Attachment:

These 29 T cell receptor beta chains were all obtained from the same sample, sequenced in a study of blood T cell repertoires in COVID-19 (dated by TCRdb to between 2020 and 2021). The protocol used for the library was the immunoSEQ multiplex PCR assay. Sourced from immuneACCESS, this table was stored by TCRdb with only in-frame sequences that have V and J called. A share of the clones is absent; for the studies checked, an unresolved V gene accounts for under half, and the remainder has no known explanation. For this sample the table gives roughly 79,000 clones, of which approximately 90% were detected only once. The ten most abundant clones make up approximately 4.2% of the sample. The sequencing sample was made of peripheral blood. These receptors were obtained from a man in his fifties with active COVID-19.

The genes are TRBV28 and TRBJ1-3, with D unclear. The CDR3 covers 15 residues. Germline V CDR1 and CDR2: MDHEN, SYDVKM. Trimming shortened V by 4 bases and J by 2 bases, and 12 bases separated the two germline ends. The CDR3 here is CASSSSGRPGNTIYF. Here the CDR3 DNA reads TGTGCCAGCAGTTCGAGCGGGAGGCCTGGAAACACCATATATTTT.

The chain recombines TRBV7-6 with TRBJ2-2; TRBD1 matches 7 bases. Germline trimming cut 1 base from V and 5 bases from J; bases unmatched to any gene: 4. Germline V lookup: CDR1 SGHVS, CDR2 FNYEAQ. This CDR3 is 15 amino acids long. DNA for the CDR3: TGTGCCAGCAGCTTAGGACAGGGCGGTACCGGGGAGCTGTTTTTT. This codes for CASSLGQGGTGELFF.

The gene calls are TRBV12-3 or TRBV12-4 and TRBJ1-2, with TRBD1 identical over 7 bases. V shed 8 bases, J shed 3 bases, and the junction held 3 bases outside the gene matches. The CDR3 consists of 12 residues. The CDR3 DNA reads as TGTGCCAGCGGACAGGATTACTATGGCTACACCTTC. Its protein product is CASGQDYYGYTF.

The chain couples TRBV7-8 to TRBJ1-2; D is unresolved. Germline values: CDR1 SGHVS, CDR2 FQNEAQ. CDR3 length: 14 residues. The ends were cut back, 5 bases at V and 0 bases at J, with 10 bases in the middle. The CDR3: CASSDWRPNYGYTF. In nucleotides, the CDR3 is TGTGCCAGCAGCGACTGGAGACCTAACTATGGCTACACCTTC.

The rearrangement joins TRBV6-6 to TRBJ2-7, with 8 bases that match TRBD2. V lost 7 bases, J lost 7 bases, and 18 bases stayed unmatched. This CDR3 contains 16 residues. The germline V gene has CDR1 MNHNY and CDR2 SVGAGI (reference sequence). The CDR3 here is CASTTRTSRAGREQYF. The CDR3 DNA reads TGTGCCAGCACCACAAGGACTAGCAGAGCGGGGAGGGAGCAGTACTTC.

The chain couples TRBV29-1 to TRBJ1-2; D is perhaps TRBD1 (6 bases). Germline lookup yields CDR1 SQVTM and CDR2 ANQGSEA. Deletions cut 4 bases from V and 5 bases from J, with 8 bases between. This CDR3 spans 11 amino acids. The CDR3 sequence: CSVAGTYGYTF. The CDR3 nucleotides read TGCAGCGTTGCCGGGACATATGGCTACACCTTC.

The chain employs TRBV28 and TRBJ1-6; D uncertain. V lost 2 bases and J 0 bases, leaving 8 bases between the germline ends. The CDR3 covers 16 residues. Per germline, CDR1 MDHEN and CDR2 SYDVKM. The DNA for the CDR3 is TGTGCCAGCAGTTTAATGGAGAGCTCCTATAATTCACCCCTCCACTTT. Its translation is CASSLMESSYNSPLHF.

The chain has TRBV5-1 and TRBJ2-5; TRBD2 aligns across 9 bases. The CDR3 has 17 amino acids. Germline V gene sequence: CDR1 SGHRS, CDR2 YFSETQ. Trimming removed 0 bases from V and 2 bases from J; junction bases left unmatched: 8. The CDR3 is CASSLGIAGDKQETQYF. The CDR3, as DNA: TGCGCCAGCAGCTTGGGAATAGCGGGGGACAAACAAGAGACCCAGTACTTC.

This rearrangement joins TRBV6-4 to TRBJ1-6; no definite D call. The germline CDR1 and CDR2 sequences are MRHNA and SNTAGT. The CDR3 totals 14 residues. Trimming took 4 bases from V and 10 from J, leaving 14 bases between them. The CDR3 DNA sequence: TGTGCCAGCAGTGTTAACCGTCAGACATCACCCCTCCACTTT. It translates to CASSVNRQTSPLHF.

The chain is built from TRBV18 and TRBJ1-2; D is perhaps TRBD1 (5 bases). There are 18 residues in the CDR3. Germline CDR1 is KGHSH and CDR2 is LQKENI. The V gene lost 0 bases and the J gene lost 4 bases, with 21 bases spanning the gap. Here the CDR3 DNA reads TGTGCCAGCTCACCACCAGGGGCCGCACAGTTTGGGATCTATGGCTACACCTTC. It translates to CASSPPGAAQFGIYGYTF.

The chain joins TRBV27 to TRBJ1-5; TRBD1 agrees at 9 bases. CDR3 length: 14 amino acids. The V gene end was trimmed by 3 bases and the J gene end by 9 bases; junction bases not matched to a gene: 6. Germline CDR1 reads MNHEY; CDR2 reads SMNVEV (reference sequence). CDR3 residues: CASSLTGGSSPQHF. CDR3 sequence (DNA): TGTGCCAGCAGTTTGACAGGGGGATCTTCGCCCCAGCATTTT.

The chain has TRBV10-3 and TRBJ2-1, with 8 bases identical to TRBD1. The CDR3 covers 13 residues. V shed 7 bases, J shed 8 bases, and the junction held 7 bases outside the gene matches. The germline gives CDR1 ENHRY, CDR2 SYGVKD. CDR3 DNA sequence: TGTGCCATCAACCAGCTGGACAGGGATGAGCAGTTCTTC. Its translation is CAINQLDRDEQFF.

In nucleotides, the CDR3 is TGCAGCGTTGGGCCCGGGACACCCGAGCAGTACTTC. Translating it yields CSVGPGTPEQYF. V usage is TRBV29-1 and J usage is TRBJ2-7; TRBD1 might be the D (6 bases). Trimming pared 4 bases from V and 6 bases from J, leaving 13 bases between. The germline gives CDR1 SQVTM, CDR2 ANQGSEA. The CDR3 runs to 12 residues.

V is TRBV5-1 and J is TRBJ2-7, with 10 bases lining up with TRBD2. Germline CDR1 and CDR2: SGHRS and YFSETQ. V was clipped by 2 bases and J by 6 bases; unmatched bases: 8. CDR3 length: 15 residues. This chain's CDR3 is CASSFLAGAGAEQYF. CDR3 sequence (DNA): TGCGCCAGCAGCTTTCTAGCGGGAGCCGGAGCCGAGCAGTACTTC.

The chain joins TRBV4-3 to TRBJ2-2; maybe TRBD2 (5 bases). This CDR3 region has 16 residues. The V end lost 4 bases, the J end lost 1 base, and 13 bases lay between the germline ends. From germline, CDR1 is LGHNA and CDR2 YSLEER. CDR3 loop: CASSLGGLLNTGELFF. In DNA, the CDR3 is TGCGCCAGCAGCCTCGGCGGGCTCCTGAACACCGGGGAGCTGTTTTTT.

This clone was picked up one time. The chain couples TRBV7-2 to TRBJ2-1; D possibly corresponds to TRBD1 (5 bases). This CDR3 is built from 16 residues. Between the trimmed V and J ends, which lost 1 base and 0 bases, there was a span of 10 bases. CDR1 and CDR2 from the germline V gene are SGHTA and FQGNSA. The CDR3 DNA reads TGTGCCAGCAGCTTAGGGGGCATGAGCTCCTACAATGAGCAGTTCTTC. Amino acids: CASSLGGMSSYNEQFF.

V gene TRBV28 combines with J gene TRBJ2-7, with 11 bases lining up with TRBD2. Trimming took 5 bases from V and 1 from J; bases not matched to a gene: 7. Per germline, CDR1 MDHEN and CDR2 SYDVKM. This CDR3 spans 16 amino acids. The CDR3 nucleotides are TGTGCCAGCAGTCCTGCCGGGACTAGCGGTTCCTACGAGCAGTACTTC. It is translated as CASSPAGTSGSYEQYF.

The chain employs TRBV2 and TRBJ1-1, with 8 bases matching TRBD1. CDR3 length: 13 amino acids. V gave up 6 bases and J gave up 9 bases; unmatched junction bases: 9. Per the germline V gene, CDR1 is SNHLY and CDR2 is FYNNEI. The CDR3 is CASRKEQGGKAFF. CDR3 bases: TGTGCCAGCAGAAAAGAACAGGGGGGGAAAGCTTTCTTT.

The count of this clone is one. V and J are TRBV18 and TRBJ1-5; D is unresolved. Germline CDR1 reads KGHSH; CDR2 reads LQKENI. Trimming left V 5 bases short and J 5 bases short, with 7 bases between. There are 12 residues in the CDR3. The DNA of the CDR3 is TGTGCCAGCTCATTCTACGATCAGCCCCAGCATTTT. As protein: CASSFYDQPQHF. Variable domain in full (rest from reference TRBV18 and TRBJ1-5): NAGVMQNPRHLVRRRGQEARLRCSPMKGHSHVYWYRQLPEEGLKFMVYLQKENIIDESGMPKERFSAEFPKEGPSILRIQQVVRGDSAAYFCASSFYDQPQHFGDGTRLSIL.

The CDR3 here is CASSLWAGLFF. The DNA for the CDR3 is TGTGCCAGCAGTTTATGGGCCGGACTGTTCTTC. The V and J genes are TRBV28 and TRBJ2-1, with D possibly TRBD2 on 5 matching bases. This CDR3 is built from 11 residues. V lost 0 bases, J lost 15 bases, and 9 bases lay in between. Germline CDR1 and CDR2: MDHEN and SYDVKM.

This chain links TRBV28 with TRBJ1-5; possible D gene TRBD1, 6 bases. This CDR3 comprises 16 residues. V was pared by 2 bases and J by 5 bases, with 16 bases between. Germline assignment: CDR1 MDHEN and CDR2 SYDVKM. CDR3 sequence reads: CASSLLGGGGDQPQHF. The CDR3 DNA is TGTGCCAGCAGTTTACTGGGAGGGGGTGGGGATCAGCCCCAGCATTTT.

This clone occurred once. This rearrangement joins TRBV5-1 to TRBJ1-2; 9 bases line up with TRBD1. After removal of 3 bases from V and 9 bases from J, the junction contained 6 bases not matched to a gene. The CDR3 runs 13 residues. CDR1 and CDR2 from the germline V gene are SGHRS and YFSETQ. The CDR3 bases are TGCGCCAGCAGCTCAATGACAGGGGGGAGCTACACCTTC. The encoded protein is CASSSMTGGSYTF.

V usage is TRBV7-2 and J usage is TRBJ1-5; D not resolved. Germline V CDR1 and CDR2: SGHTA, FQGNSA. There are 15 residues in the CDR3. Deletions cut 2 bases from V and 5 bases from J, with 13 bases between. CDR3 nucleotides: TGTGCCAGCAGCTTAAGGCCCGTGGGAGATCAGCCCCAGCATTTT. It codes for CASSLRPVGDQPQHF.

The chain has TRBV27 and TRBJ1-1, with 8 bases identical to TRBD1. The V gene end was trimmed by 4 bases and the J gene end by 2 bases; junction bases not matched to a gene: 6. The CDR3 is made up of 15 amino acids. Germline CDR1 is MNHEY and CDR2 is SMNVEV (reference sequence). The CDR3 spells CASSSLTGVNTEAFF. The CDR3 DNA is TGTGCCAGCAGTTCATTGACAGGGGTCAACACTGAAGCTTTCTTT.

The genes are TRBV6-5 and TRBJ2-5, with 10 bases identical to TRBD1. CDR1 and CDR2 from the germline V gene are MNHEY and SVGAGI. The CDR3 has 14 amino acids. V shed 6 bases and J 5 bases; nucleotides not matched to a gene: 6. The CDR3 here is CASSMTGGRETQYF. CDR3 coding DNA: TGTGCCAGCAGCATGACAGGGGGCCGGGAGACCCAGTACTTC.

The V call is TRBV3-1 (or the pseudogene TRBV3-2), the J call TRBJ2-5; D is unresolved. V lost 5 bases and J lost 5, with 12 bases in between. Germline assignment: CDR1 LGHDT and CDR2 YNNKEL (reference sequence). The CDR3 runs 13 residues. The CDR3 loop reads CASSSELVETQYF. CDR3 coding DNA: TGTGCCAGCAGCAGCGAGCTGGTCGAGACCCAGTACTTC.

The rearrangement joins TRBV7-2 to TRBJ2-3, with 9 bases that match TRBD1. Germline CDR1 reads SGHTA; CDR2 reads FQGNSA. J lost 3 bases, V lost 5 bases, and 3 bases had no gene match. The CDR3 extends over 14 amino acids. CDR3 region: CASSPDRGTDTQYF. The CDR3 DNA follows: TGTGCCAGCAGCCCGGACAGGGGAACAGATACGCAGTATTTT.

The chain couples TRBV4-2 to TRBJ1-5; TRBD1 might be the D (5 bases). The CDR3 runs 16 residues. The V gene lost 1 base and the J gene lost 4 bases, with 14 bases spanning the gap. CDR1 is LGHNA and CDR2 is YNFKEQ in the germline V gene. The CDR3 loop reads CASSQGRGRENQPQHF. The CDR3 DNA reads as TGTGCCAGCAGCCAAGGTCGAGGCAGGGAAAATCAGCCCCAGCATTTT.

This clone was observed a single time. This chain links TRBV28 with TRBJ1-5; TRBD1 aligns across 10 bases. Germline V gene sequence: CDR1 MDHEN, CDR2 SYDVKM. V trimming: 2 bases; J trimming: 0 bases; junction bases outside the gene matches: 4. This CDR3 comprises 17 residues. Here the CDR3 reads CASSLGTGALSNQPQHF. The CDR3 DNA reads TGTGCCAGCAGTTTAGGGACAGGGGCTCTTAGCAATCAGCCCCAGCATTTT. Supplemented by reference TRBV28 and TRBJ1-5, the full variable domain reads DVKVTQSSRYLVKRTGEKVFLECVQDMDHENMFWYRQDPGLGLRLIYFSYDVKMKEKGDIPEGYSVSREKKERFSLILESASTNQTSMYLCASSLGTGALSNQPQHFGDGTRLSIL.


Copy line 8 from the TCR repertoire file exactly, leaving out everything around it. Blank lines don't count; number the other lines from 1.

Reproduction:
The chain employs TRBV28 and TRBJ1-6; D uncertain. V lost 2 bases and J 0 bases, leaving 8 bases between the germline ends. The CDR3 covers 16 residues. Per germline, CDR1 MDHEN and CDR2 SYDVKM. The DNA for the CDR3 is TGTGCCAGCAGTTTAATGGAGAGCTCCTATAATTCACCCCTCCACTTT. Its translation is CASSLMESSYNSPLHF.